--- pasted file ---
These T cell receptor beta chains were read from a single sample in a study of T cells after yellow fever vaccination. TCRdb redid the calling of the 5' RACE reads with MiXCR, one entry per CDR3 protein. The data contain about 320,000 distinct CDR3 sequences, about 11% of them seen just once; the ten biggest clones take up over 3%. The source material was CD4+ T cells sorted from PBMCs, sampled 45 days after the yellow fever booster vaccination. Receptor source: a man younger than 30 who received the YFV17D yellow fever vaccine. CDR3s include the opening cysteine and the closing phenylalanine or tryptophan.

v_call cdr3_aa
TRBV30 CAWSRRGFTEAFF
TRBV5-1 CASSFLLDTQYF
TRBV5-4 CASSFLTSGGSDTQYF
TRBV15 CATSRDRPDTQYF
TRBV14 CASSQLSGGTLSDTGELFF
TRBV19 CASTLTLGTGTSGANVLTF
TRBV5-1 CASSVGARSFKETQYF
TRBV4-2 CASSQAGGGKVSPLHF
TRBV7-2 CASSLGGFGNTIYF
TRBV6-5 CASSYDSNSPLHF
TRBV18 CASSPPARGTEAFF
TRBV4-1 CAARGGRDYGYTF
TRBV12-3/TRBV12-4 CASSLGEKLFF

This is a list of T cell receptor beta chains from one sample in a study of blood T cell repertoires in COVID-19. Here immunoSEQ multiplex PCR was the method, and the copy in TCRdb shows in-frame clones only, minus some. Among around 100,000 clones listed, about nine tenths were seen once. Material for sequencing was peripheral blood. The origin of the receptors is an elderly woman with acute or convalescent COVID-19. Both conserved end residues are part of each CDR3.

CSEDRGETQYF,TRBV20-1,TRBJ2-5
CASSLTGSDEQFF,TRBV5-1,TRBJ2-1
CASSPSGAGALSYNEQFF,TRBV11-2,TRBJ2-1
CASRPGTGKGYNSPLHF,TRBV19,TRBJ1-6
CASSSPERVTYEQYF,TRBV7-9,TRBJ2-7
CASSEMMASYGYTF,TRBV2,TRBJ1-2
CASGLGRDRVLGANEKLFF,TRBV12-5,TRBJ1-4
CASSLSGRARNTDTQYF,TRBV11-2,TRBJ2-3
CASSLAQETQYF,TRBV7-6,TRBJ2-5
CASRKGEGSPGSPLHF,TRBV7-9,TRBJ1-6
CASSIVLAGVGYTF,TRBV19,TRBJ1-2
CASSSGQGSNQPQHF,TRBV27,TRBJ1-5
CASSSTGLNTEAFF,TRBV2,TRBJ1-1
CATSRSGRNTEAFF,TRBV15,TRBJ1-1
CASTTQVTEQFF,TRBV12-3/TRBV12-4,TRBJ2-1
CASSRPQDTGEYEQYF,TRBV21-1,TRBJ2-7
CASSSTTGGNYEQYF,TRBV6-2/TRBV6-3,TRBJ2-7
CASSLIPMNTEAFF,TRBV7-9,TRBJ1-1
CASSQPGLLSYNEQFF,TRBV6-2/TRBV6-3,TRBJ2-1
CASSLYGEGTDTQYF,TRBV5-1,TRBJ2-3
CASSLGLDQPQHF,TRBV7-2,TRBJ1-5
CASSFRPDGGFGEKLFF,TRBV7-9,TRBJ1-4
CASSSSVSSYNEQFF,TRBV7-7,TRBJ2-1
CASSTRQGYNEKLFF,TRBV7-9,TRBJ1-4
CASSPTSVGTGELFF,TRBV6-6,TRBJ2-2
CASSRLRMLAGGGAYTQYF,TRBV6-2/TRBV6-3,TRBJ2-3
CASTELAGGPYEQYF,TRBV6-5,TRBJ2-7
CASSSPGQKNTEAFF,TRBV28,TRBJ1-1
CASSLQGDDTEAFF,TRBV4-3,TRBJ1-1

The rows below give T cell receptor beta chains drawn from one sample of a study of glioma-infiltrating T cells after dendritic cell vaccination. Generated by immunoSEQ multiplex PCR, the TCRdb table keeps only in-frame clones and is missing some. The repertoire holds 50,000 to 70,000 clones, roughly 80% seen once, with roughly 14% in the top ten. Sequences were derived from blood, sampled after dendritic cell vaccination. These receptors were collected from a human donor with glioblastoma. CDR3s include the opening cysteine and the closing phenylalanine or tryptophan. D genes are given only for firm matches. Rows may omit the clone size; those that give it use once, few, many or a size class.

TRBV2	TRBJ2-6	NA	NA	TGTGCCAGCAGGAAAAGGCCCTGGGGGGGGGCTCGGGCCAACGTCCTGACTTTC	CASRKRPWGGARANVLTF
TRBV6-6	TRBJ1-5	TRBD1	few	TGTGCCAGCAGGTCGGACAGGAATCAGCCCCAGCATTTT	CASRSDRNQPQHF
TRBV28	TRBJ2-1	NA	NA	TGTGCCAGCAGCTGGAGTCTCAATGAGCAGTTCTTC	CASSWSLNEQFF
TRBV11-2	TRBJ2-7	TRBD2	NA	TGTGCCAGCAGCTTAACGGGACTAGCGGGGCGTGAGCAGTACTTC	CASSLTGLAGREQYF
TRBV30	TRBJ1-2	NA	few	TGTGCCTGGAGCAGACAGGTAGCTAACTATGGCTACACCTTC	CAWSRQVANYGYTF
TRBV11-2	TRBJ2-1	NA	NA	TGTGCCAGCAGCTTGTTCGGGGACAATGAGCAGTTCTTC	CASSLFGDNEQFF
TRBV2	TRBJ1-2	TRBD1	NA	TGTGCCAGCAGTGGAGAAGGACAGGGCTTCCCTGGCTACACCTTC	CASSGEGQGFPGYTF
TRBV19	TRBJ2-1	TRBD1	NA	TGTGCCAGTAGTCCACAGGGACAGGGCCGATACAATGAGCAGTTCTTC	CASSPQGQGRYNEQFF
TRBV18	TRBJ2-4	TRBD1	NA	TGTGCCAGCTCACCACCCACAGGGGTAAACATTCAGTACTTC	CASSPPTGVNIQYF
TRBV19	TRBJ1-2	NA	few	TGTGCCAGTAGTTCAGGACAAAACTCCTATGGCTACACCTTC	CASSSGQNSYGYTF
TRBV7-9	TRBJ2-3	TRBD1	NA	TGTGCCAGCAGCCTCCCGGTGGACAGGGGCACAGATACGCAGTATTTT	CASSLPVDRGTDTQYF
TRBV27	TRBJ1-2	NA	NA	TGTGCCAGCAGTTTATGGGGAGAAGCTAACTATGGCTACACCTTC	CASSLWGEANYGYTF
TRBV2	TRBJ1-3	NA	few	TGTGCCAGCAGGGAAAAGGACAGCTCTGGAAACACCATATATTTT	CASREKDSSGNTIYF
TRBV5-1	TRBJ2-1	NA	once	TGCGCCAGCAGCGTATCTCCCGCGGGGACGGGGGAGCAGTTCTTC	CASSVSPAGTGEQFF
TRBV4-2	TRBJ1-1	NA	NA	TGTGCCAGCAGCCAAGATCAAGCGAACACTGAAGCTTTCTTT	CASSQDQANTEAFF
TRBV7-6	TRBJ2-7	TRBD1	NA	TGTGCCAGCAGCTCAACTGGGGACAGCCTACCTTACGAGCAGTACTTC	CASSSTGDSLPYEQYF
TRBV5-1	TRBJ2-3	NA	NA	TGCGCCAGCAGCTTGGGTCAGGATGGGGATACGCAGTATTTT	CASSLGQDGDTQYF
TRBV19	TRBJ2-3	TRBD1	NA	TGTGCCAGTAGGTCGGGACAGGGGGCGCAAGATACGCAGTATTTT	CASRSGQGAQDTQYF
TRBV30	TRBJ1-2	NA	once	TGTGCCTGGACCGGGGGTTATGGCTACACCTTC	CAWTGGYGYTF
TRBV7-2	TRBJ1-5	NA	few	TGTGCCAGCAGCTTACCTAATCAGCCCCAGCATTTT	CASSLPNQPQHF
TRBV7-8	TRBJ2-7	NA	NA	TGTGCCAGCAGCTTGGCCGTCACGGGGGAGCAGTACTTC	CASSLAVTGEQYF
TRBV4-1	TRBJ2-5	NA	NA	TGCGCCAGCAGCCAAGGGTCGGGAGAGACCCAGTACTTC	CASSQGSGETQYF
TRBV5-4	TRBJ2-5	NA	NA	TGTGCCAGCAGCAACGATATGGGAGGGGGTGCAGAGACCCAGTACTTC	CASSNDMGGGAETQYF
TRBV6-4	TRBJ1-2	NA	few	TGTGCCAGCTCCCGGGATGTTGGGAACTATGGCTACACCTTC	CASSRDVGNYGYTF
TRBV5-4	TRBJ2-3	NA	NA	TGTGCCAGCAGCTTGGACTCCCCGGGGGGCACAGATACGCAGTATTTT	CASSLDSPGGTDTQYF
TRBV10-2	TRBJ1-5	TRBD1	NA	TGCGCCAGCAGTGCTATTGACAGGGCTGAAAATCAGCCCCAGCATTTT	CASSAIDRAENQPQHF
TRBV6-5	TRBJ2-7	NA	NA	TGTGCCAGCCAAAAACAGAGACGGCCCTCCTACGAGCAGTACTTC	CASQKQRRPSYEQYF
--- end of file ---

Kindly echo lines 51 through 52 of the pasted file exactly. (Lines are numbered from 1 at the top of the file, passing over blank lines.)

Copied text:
TRBV30	TRBJ1-2	NA	few	TGTGCCTGGAGCAGACAGGTAGCTAACTATGGCTACACCTTC	CAWSRQVANYGYTF
TRBV11-2	TRBJ2-1	NA	NA	TGTGCCAGCAGCTTGTTCGGGGACAATGAGCAGTTCTTC	CASSLFGDNEQFF